Despite my efforts to convince anyone otherwise, it seems that I’m painted as a solid Mopar nut. Whatever…it’s not like I can’t look back on my history and deny that there’s a lot of Chrysler product mixed in on the list of cars I’ve messed with or owned over the years. There’s nothing any BangShifter will be in an absolute hurry to get in that list, either…no Road Runners or ‘Cudas, no Darts or Demons to be had. Instead, it’s the weird shit, and I can only thank one family member for that. In fact, it’s that one family member that is the reason for today’s auditory gem.
His given name was Hilary Kenneth Fisher, but he simply went by “Vance”, his second middle name. Vance was a strange individual: on one hand, he was a technological genius well before that was something to admit to. He had computers long before they were anything I was interested in messing with. He was the reason I got into video games at all, thanks to his gift of a Nintendo when I turned five. He had a way with words that would leave others looking at him as if, in mid-sentence, he just stuck his hand into the garbage disposal of the kitchen sink and turned it on, but if you actually listened to the words he said, would make perfect sense. His humor was dry but unbelievably funny. And, for better or worse, he had his dark sides, most of which led to his early death. But it was his penchant for particular cars that I took away from him: he had a 1977 Charger S.E. that was bright blue with the typical late 1970s “jacked-up in the back” look going, then he had a turd-brown 1973 Newport two-door that he would beat on unmercifully. That was the first car I went well over 100 miles per hour in, the first car that taught me about being shoved into the seat by torque. That car was so influential in my decision making that I nearly bought a $550 1981 Newport just so I could romp on it all day long around Fort Hood back when I was younger…and much dumber, now that I think about that particular car.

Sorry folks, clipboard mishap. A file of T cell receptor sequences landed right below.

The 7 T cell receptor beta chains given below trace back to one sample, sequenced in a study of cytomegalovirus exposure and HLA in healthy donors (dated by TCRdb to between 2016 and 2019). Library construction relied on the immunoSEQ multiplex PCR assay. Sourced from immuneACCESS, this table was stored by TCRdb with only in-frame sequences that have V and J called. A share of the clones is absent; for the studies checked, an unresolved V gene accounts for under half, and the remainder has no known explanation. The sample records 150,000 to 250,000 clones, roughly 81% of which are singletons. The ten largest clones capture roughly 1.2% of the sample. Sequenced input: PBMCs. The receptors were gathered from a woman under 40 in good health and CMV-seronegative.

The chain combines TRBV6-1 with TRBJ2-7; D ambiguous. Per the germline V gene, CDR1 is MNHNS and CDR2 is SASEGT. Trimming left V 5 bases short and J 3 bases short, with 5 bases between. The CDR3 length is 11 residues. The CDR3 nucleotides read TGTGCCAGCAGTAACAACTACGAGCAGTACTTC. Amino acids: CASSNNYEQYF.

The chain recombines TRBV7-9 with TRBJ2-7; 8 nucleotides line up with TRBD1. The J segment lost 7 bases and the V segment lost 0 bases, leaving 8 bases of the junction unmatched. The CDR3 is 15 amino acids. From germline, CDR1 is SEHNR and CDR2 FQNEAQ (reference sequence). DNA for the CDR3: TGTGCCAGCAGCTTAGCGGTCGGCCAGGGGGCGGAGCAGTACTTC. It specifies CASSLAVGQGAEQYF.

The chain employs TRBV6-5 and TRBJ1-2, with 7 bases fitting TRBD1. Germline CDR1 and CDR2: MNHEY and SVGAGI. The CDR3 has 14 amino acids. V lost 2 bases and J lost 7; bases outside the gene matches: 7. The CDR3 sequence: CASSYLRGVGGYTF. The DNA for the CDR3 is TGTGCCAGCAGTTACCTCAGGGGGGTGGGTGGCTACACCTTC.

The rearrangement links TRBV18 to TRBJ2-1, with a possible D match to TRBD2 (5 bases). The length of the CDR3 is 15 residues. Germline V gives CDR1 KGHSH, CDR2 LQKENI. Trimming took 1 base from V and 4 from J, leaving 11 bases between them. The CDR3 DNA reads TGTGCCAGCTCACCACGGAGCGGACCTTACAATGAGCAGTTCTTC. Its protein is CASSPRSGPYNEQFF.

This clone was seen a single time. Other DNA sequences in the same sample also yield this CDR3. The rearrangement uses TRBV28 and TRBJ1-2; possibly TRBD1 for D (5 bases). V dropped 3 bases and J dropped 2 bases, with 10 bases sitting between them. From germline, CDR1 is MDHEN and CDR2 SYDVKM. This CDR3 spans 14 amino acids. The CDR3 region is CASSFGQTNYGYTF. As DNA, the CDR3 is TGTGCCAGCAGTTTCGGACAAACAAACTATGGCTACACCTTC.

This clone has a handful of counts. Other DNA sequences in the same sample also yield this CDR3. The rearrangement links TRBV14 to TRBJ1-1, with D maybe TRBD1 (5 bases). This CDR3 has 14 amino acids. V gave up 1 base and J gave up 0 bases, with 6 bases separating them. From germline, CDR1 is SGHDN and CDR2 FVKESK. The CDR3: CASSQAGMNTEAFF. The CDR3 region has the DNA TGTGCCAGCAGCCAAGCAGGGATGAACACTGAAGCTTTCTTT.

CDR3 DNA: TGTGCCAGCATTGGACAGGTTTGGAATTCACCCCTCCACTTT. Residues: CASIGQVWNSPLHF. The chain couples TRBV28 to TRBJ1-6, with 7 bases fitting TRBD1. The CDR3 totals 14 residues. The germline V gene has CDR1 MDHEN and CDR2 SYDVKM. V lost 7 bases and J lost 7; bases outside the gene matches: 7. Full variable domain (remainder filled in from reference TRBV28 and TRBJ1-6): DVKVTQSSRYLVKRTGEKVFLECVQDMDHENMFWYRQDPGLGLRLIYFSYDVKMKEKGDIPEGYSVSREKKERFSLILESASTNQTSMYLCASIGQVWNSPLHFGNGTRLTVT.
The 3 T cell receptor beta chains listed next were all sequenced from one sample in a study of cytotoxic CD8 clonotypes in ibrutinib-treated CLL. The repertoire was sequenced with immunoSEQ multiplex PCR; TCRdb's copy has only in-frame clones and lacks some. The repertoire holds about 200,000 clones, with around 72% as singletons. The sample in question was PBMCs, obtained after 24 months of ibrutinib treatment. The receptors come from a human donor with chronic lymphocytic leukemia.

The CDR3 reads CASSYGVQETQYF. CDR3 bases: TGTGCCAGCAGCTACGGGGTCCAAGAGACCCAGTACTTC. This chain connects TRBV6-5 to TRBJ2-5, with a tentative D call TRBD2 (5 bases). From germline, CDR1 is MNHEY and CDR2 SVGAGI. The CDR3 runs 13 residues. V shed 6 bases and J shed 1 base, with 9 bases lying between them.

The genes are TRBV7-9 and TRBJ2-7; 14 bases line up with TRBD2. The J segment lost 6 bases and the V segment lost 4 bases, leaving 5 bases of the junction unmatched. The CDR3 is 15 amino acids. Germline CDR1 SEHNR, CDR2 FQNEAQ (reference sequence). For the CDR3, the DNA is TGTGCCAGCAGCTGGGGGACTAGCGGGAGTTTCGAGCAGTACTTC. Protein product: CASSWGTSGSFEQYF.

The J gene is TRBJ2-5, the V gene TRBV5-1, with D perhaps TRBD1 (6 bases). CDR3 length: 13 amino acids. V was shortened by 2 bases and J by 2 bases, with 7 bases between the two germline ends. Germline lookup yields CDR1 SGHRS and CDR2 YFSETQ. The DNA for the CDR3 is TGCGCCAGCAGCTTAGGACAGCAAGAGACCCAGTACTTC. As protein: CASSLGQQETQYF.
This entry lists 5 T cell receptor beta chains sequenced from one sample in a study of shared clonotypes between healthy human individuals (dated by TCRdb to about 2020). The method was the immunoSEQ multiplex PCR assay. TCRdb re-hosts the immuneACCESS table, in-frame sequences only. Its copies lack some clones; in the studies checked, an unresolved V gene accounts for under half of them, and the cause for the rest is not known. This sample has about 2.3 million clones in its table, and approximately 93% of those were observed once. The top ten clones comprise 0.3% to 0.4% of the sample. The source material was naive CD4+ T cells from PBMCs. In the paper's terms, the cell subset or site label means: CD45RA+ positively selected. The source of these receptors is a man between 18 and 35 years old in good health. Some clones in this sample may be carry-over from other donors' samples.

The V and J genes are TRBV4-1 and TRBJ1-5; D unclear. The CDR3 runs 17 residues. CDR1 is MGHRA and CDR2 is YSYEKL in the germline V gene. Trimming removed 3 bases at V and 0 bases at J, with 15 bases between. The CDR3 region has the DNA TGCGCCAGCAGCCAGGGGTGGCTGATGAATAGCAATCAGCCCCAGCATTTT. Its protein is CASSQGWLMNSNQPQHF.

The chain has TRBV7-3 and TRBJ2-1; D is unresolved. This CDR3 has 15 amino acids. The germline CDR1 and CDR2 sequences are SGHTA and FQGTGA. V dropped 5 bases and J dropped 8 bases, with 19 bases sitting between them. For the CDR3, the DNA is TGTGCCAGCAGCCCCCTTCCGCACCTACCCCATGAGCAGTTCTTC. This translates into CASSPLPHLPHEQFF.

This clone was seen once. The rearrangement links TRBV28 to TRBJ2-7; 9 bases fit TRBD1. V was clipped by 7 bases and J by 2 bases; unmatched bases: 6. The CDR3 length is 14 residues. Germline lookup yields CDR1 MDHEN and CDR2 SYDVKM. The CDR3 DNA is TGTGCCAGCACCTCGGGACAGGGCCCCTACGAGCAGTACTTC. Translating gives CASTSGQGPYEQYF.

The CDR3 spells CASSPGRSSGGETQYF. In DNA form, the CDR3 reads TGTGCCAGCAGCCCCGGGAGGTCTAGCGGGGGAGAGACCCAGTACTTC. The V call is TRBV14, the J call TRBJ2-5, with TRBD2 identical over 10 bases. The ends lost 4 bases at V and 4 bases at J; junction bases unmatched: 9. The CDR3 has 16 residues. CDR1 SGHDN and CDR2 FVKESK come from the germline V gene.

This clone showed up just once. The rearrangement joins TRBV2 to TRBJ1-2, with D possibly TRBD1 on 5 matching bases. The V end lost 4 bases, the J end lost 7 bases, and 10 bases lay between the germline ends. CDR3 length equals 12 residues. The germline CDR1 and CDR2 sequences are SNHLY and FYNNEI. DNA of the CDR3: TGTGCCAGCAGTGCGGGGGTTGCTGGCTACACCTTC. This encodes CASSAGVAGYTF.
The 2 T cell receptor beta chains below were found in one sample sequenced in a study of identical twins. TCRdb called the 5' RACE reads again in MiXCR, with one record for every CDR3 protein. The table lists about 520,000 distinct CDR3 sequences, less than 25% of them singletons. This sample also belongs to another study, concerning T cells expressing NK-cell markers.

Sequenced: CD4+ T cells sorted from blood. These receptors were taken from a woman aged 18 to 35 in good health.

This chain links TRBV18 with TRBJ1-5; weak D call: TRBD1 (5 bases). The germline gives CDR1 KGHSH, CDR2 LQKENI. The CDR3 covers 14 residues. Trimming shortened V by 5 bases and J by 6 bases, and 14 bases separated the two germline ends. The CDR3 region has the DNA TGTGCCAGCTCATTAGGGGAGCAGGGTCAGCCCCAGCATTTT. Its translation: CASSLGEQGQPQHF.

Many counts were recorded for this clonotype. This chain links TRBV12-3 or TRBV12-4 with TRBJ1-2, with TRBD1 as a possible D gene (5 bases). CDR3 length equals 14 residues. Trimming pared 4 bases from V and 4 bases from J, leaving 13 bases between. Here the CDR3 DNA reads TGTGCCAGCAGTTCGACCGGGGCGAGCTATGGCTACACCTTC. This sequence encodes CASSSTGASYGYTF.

Newports weren’t anything to really write home about. They were base-model variations of the full-size Chrysler, be it C-body or the strange R-body (really, a four-door B-body that nobody bought). They did have one thing going, though: good engines that could be made better. This car is a 1974, the last body restyle on the C-body platform, and one of the worst times for Chrysler to sink money into a gigantic land barge. Cars like this were killing the company, but this was back when sales banks where a thing and Chrysler was defiant in not downsizing. As a large, floaty “luxury” ride, it doesn’t work. As an unapologetically loud, brash thing, though, it’s beautiful.